Information About the Affordable Care Act (ACA)

Get a Quote

It’s hard to turn on the news these days without seeing stories about the Affordable Care Act (ACA), often referred to as “health care reform” or “Obamacare.” But do you know what the law really means for you and your family?

While the health care landscape is still evolving, there are some things we do know. We’re on top of it, and we’re here to make sure you’re in the know, too.

Everyone Needs Insurance

In 2015 and beyond, everyone, with a few exceptions, must be covered by comprehensive health insurance or face a tax penalty.

The ACA has established a yearly Open Enrollment  period of time for individual health insurance. In most cases, you must enroll in an ACA compliant health plan within that period to avoid a penalty. However, if you experience a qualifying event , you may be able to enroll during Special Enrollment.

Next Open Enrollment

The next Open Enrollment period is November 1, 2015 – January 31, 2016.

Qualifying for a Premium Tax Credit

Most people who apply for health insurance coverage on the marketplace qualify for premium tax credits that can help lower the costs of getting coverage. The amount you may receive is based on the size of your family and your annual income. Get a free, online quote and find out if you qualify for a tax-credit.

A Few Health Coverage Exemptions

If you aren’t covered by a health plan that meets or exceeds the ACA’s essential health benefits requirements, you must claim a health coverage exemption or pay a penalty with your federal tax return. If you qualify for an exemption, you won’t have to pay the penalty.

There are different kinds of exemptions: income-related, health coverage-related, group-related, hardship-related and more. Some exemptions you can claim on your federal tax return. Others, you apply for with a paper application. If you believe you may be eligible for an exemption, you can learn more at about fees and exemptions.

The Cost of No Coverage

If you choose not to buy health insurance with the ACA’s essential health benefits and don’t qualify for a health coverage exemption, you may have to pay a penalty, or fee, each year you’re not covered. And, you will also have to pay in full for any health care services you receive.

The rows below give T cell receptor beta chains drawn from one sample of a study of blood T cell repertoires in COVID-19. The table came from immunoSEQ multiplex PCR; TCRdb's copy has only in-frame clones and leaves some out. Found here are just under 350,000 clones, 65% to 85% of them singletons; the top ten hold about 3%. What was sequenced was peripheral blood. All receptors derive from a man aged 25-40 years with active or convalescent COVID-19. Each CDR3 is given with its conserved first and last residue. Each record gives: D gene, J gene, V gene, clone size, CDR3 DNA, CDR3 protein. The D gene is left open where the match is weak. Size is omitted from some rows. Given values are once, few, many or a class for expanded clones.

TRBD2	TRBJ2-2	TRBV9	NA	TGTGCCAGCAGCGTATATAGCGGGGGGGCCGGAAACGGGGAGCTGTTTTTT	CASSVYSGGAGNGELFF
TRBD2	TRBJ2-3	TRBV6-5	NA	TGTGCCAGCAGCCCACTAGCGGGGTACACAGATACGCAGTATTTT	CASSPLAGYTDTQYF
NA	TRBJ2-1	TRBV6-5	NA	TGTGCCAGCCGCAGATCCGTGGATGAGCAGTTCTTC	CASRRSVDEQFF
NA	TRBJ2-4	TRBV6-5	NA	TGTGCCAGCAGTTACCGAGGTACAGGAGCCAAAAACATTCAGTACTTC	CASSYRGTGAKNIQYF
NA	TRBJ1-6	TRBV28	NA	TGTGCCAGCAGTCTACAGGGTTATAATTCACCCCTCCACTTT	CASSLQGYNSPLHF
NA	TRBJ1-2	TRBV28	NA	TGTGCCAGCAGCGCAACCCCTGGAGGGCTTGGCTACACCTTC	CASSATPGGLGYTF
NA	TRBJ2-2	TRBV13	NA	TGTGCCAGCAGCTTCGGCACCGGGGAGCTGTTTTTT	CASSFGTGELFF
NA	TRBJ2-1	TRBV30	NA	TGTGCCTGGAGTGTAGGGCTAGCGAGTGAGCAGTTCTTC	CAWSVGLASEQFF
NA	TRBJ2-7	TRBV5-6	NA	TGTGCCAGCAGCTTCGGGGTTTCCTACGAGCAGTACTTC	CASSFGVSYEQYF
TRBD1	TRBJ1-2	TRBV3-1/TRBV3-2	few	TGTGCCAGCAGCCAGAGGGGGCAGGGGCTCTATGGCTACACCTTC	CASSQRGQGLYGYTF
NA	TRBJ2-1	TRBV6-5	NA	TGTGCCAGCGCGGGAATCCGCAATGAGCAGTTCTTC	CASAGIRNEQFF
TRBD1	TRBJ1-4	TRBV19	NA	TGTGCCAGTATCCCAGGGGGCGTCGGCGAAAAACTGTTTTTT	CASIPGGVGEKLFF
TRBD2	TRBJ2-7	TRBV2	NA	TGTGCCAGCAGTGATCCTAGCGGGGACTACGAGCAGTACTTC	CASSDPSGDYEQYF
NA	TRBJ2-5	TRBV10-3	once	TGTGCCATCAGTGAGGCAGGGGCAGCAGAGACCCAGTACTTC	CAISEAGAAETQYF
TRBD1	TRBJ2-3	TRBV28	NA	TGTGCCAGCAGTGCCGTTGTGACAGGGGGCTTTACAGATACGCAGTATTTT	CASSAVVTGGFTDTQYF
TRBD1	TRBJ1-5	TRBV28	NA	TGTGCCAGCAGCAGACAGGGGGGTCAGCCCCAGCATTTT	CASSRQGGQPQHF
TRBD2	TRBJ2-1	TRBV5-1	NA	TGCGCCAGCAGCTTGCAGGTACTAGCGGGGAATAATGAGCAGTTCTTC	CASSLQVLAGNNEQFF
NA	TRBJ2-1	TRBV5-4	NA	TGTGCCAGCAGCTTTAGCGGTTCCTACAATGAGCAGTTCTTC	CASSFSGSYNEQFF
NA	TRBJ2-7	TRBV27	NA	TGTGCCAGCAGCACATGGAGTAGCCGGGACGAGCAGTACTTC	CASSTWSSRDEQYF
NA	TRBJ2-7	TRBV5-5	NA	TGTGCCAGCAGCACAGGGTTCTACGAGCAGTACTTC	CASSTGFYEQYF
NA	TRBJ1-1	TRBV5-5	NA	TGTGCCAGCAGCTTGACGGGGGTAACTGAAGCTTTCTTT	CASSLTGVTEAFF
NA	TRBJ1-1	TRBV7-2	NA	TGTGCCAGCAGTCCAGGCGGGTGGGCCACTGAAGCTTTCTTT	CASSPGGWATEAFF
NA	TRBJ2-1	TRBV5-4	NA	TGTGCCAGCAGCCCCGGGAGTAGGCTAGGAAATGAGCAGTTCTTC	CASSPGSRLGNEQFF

For example, if you don’t have coverage in 2015, your penalty fee for the year would be the higher of these two options:

  • 2% of your annual household income above the tax filing threshold
  • $325 per adult for the year and $162.50 per child under 18 with a family maximum of $975.

In 2016, these options will increase to 2.5% of your household income or $695 per adult and $347.5 per child.

In 2017 and beyond, the fee will be adjusted for inflation.

Sources for Buying Health Insurance

  • Your Employer – Some employers offer health insurance to their employees at a reduced rate. 
  • Health Insurance Marketplaces – Marketplaces, or "exchanges," are a way for people to shop for and buy health insurance, which may be referred to as a health plan. Each marketplace is divided between individual (for families and individuals) and SHOP (health plans for small employers) marketplaces
  • Health Insurance Companies – Insurance companies, like our own, can offer plans directly to people – just as we have done in the past. We can also offer approved plans through the Marketplaces.

Preexisting Conditions

Preexisting condition limitations have been eliminated from ACA health plans. Now, you can’t be denied ACA health insurance coverage on the basis of a health condition, and you can't be charged a higher premium because of your condition.

Coverage for Older Children

If a health insurance plan covers children, they can be added to or kept on the parent's policy until they turn 26 years old.

Health Care Reform and Your Existing Coverage

Implementation of the Affordable Care Act (ACA) will be phased in over the next decade. We anticipate further regulations to guide in implementing the law and there may be new requirements in individual states as well. We can assure you that our health plans comply with all applicable state and federal laws today and will continue to do so as changes take effect.

How Will I Know about Changes to My Health Plan?

We are committed to communicating with you directly and in a timely manner when your health insurance plan is affected by specific provisions and/or changes in the ACA law.

You can expect to receive written communications from us that explain what changes or additions will be made to your health insurance plan and what they mean for you and your family.